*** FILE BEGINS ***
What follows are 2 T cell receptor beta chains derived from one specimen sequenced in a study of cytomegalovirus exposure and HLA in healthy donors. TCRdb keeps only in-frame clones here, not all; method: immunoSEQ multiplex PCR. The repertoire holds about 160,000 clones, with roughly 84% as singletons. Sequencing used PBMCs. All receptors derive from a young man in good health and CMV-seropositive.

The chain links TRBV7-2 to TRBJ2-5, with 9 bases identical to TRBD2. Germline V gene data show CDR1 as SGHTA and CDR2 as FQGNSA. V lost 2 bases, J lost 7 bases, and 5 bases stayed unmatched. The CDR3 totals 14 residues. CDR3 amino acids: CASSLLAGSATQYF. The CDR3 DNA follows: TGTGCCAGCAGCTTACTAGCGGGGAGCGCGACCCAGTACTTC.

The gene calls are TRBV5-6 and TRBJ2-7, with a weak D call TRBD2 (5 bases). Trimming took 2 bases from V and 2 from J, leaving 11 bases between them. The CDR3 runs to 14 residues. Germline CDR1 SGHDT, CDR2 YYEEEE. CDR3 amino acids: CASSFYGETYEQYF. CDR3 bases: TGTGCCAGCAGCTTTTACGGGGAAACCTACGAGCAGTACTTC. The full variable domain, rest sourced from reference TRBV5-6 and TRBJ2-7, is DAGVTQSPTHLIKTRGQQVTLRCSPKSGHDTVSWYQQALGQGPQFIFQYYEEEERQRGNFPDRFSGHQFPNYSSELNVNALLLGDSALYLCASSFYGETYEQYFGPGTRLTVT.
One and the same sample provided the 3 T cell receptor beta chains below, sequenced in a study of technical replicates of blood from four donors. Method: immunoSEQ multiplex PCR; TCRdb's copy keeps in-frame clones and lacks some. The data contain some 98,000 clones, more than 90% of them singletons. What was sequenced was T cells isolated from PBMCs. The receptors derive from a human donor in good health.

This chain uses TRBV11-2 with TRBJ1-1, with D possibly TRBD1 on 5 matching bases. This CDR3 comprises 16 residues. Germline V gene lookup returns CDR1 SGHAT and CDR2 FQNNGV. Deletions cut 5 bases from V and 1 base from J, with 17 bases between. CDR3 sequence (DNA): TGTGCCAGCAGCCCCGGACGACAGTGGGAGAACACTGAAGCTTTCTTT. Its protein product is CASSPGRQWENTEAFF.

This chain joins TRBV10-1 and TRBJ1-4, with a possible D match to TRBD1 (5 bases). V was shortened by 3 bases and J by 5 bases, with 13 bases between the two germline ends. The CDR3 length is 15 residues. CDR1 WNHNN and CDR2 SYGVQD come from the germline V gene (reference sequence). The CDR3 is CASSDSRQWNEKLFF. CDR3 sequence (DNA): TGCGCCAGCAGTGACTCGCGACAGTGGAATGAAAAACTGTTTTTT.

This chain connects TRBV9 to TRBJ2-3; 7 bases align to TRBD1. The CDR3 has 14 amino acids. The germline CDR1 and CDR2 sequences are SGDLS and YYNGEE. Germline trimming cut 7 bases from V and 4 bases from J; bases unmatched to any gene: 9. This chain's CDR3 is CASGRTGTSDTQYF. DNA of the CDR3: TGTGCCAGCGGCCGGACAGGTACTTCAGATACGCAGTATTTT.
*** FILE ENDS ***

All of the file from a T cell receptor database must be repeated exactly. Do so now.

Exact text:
What follows are 2 T cell receptor beta chains derived from one specimen sequenced in a study of cytomegalovirus exposure and HLA in healthy donors. TCRdb keeps only in-frame clones here, not all; method: immunoSEQ multiplex PCR. The repertoire holds about 160,000 clones, with roughly 84% as singletons. Sequencing used PBMCs. All receptors derive from a young man in good health and CMV-seropositive.

The chain links TRBV7-2 to TRBJ2-5, with 9 bases identical to TRBD2. Germline V gene data show CDR1 as SGHTA and CDR2 as FQGNSA. V lost 2 bases, J lost 7 bases, and 5 bases stayed unmatched. The CDR3 totals 14 residues. CDR3 amino acids: CASSLLAGSATQYF. The CDR3 DNA follows: TGTGCCAGCAGCTTACTAGCGGGGAGCGCGACCCAGTACTTC.

The gene calls are TRBV5-6 and TRBJ2-7, with a weak D call TRBD2 (5 bases). Trimming took 2 bases from V and 2 from J, leaving 11 bases between them. The CDR3 runs to 14 residues. Germline CDR1 SGHDT, CDR2 YYEEEE. CDR3 amino acids: CASSFYGETYEQYF. CDR3 bases: TGTGCCAGCAGCTTTTACGGGGAAACCTACGAGCAGTACTTC. The full variable domain, rest sourced from reference TRBV5-6 and TRBJ2-7, is DAGVTQSPTHLIKTRGQQVTLRCSPKSGHDTVSWYQQALGQGPQFIFQYYEEEERQRGNFPDRFSGHQFPNYSSELNVNALLLGDSALYLCASSFYGETYEQYFGPGTRLTVT.
One and the same sample provided the 3 T cell receptor beta chains below, sequenced in a study of technical replicates of blood from four donors. Method: immunoSEQ multiplex PCR; TCRdb's copy keeps in-frame clones and lacks some. The data contain some 98,000 clones, more than 90% of them singletons. What was sequenced was T cells isolated from PBMCs. The receptors derive from a human donor in good health.

This chain uses TRBV11-2 with TRBJ1-1, with D possibly TRBD1 on 5 matching bases. This CDR3 comprises 16 residues. Germline V gene lookup returns CDR1 SGHAT and CDR2 FQNNGV. Deletions cut 5 bases from V and 1 base from J, with 17 bases between. CDR3 sequence (DNA): TGTGCCAGCAGCCCCGGACGACAGTGGGAGAACACTGAAGCTTTCTTT. Its protein product is CASSPGRQWENTEAFF.

This chain joins TRBV10-1 and TRBJ1-4, with a possible D match to TRBD1 (5 bases). V was shortened by 3 bases and J by 5 bases, with 13 bases between the two germline ends. The CDR3 length is 15 residues. CDR1 WNHNN and CDR2 SYGVQD come from the germline V gene (reference sequence). The CDR3 is CASSDSRQWNEKLFF. CDR3 sequence (DNA): TGCGCCAGCAGTGACTCGCGACAGTGGAATGAAAAACTGTTTTTT.

This chain connects TRBV9 to TRBJ2-3; 7 bases align to TRBD1. The CDR3 has 14 amino acids. The germline CDR1 and CDR2 sequences are SGDLS and YYNGEE. Germline trimming cut 7 bases from V and 4 bases from J; bases unmatched to any gene: 9. This chain's CDR3 is CASGRTGTSDTQYF. DNA of the CDR3: TGTGCCAGCGGCCGGACAGGTACTTCAGATACGCAGTATTTT.